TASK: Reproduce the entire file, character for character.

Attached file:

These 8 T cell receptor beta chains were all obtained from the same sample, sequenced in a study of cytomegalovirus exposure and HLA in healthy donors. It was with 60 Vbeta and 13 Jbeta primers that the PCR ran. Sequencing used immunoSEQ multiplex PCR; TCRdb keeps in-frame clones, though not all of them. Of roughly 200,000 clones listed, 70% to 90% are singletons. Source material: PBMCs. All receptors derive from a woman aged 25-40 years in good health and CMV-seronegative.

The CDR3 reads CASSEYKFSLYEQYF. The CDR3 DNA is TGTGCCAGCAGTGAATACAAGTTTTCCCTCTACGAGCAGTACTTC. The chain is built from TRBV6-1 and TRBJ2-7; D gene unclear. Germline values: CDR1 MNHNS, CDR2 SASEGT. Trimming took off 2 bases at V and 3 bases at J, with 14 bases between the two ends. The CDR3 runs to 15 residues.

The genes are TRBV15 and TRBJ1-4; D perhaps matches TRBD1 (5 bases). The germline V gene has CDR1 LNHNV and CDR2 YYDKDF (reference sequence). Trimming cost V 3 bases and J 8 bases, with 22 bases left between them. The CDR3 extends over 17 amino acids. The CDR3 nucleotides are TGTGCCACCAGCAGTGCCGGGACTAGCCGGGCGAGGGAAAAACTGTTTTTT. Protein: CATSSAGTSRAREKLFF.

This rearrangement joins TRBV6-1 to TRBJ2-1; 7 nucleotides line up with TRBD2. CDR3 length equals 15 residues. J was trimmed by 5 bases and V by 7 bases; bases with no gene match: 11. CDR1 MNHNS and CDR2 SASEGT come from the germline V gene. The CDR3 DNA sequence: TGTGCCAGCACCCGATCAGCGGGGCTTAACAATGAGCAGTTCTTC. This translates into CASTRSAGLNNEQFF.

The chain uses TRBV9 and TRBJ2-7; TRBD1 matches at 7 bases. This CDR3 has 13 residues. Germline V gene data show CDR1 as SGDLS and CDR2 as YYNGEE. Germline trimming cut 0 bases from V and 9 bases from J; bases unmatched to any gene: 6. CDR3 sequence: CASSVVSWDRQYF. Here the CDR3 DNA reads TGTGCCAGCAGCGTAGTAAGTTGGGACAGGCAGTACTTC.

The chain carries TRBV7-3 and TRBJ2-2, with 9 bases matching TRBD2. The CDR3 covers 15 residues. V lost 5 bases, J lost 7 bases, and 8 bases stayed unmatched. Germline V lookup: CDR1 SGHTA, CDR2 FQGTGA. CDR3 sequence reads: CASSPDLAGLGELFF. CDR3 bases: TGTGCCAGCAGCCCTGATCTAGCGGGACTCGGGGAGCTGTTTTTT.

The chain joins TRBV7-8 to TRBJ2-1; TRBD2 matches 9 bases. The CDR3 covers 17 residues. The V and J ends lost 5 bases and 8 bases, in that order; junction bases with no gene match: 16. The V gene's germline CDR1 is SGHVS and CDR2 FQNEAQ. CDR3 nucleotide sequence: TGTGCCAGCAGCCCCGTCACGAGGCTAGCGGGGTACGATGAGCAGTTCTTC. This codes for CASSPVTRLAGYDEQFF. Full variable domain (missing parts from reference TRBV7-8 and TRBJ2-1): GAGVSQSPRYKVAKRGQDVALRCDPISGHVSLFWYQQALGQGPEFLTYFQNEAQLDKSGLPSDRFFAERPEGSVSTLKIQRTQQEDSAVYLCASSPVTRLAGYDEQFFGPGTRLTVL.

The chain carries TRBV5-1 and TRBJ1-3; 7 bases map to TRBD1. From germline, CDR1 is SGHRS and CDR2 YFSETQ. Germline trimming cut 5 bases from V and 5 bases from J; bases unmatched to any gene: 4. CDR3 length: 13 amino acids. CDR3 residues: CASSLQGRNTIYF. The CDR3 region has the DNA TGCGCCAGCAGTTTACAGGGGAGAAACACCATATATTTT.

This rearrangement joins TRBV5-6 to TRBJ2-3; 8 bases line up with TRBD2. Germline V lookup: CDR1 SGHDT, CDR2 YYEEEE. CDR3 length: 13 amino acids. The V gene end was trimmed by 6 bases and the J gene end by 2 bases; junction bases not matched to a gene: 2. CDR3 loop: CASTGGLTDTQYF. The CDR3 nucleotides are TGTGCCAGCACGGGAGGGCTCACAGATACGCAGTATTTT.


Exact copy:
These 8 T cell receptor beta chains were all obtained from the same sample, sequenced in a study of cytomegalovirus exposure and HLA in healthy donors. It was with 60 Vbeta and 13 Jbeta primers that the PCR ran. Sequencing used immunoSEQ multiplex PCR; TCRdb keeps in-frame clones, though not all of them. Of roughly 200,000 clones listed, 70% to 90% are singletons. Source material: PBMCs. All receptors derive from a woman aged 25-40 years in good health and CMV-seronegative.

The CDR3 reads CASSEYKFSLYEQYF. The CDR3 DNA is TGTGCCAGCAGTGAATACAAGTTTTCCCTCTACGAGCAGTACTTC. The chain is built from TRBV6-1 and TRBJ2-7; D gene unclear. Germline values: CDR1 MNHNS, CDR2 SASEGT. Trimming took off 2 bases at V and 3 bases at J, with 14 bases between the two ends. The CDR3 runs to 15 residues.

The genes are TRBV15 and TRBJ1-4; D perhaps matches TRBD1 (5 bases). The germline V gene has CDR1 LNHNV and CDR2 YYDKDF (reference sequence). Trimming cost V 3 bases and J 8 bases, with 22 bases left between them. The CDR3 extends over 17 amino acids. The CDR3 nucleotides are TGTGCCACCAGCAGTGCCGGGACTAGCCGGGCGAGGGAAAAACTGTTTTTT. Protein: CATSSAGTSRAREKLFF.

This rearrangement joins TRBV6-1 to TRBJ2-1; 7 nucleotides line up with TRBD2. CDR3 length equals 15 residues. J was trimmed by 5 bases and V by 7 bases; bases with no gene match: 11. CDR1 MNHNS and CDR2 SASEGT come from the germline V gene. The CDR3 DNA sequence: TGTGCCAGCACCCGATCAGCGGGGCTTAACAATGAGCAGTTCTTC. This translates into CASTRSAGLNNEQFF.

The chain uses TRBV9 and TRBJ2-7; TRBD1 matches at 7 bases. This CDR3 has 13 residues. Germline V gene data show CDR1 as SGDLS and CDR2 as YYNGEE. Germline trimming cut 0 bases from V and 9 bases from J; bases unmatched to any gene: 6. CDR3 sequence: CASSVVSWDRQYF. Here the CDR3 DNA reads TGTGCCAGCAGCGTAGTAAGTTGGGACAGGCAGTACTTC.

The chain carries TRBV7-3 and TRBJ2-2, with 9 bases matching TRBD2. The CDR3 covers 15 residues. V lost 5 bases, J lost 7 bases, and 8 bases stayed unmatched. Germline V lookup: CDR1 SGHTA, CDR2 FQGTGA. CDR3 sequence reads: CASSPDLAGLGELFF. CDR3 bases: TGTGCCAGCAGCCCTGATCTAGCGGGACTCGGGGAGCTGTTTTTT.

The chain joins TRBV7-8 to TRBJ2-1; TRBD2 matches 9 bases. The CDR3 covers 17 residues. The V and J ends lost 5 bases and 8 bases, in that order; junction bases with no gene match: 16. The V gene's germline CDR1 is SGHVS and CDR2 FQNEAQ. CDR3 nucleotide sequence: TGTGCCAGCAGCCCCGTCACGAGGCTAGCGGGGTACGATGAGCAGTTCTTC. This codes for CASSPVTRLAGYDEQFF. Full variable domain (missing parts from reference TRBV7-8 and TRBJ2-1): GAGVSQSPRYKVAKRGQDVALRCDPISGHVSLFWYQQALGQGPEFLTYFQNEAQLDKSGLPSDRFFAERPEGSVSTLKIQRTQQEDSAVYLCASSPVTRLAGYDEQFFGPGTRLTVL.

The chain carries TRBV5-1 and TRBJ1-3; 7 bases map to TRBD1. From germline, CDR1 is SGHRS and CDR2 YFSETQ. Germline trimming cut 5 bases from V and 5 bases from J; bases unmatched to any gene: 4. CDR3 length: 13 amino acids. CDR3 residues: CASSLQGRNTIYF. The CDR3 region has the DNA TGCGCCAGCAGTTTACAGGGGAGAAACACCATATATTTT.

This rearrangement joins TRBV5-6 to TRBJ2-3; 8 bases line up with TRBD2. Germline V lookup: CDR1 SGHDT, CDR2 YYEEEE. CDR3 length: 13 amino acids. The V gene end was trimmed by 6 bases and the J gene end by 2 bases; junction bases not matched to a gene: 2. CDR3 loop: CASTGGLTDTQYF. The CDR3 nucleotides are TGTGCCAGCACGGGAGGGCTCACAGATACGCAGTATTTT.